If you have designs on 3D, the Yamaha RX-V371’s HDMI ports will allow you to pass full HD pictures from a Blu-ray deck to your 3D TV, decoding HD audio along the way. As mentioned, the RX-V371 is capable of decoding Dolby True HD and DTS HD Master Audio soundtracks piped in from a Blu-ray deck, as well as DTS HD and Dolby Digital Plus – although it’s a five-channel receiver so obviously 7.1 material is off the agenda.
Power-wise, there’s 5 x 100W under the bonnet, which is plenty powerful enough for modestly-sized living rooms. Digital-to-analogue audio conversion is handled by 192kHz/24-bit Burr Brown chips and true to form Yamaha has provided more sound processing modes than you’ll probably ever need (17 in all) under the CINEMA DSP umbrella.
Modes in the Movie category have exciting sounding names like Spectacle, Sci-Fi, Adventure, Drama and Action Game, while a group of music-oriented modes transport you to such salubrious (and oddly specific) surroundings as a Hall in Munich, LA’s Roxy Theatre rock venue and New York’s The Bottom Line jazz club.
There’s a Compressed Music Enhancer too, which spruces up sounds from MP3 players and iPods, while Virtual CINEMA DSP and SILENT CINEMA are the obligatory pseudo surround modes, the latter offering a surround effect through headphones. You can playback music from Bluetooth devices with the optional YBA-10 receiver, or from iPods/iPhones with the YDS-12 dock.
When it comes to setup, all of the adjustments have to be made using the front display panel. But the lack of a GUI doesn’t impact on the RX-V371’s ease of use as greatly as you might expect – weirdly, operation is still a hassle-free experience.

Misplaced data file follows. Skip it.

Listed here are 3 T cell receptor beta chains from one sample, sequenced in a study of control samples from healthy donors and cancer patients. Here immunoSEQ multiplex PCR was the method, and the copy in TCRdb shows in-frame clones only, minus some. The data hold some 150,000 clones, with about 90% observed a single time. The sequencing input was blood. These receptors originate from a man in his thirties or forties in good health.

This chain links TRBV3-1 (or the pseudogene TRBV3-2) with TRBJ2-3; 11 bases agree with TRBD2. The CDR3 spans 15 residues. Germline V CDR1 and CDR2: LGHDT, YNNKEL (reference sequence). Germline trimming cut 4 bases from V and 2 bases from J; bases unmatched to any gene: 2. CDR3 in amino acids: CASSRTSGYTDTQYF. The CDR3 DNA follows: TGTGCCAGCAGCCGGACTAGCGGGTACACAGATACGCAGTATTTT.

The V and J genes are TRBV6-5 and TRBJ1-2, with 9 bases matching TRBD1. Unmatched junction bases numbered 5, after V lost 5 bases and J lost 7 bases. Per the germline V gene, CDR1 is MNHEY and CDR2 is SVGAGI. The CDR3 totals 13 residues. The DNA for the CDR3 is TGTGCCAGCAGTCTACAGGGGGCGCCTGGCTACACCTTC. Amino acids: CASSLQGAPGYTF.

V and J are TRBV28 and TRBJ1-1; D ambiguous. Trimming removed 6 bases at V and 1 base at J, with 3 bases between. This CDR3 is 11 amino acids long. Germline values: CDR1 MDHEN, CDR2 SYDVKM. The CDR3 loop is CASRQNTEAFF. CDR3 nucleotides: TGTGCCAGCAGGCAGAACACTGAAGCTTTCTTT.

Sure, the front display panel is harder to see than an onscreen display, but that it’s big enough to display full words means you don’t have to decipher cryptic abbreviations the whole time, while the logical submenu sequences and fast reactions provide a level of intuitiveness that even some onscreen menus can’t match.
The Speaker Setup section offers level and distance settings, as well as an equaliser and test tone. But you can steer clear of all manual settings if you prefer thanks to the built-in YPAO (Yamaha Parametric room Acoustic Optimizer) technology, which does all the hard work for you.
With a microphone plugged into the front panel, YPAO plays test tones, measures the results and uses the information to set the appropriate size, distance and volume level for each speaker. It’s an increasingly common feature among AV receivers but always pleasing to find it at this price, particularly as most of its target audience won’t have a clue about sound calibration. What’s more it’s fairly quick and we couldn’t really argue with the settings it came up with.
The supplied remote won’t set your coffee table alight with its dreary black design, and in an ideal world the buttons and lettering would be bigger. But its convenient placement of the menu and volume controls is a bonus, and the Scene buttons are an intelligent touch – these act like macros, turning on the power and switching to a particular input with a single press.
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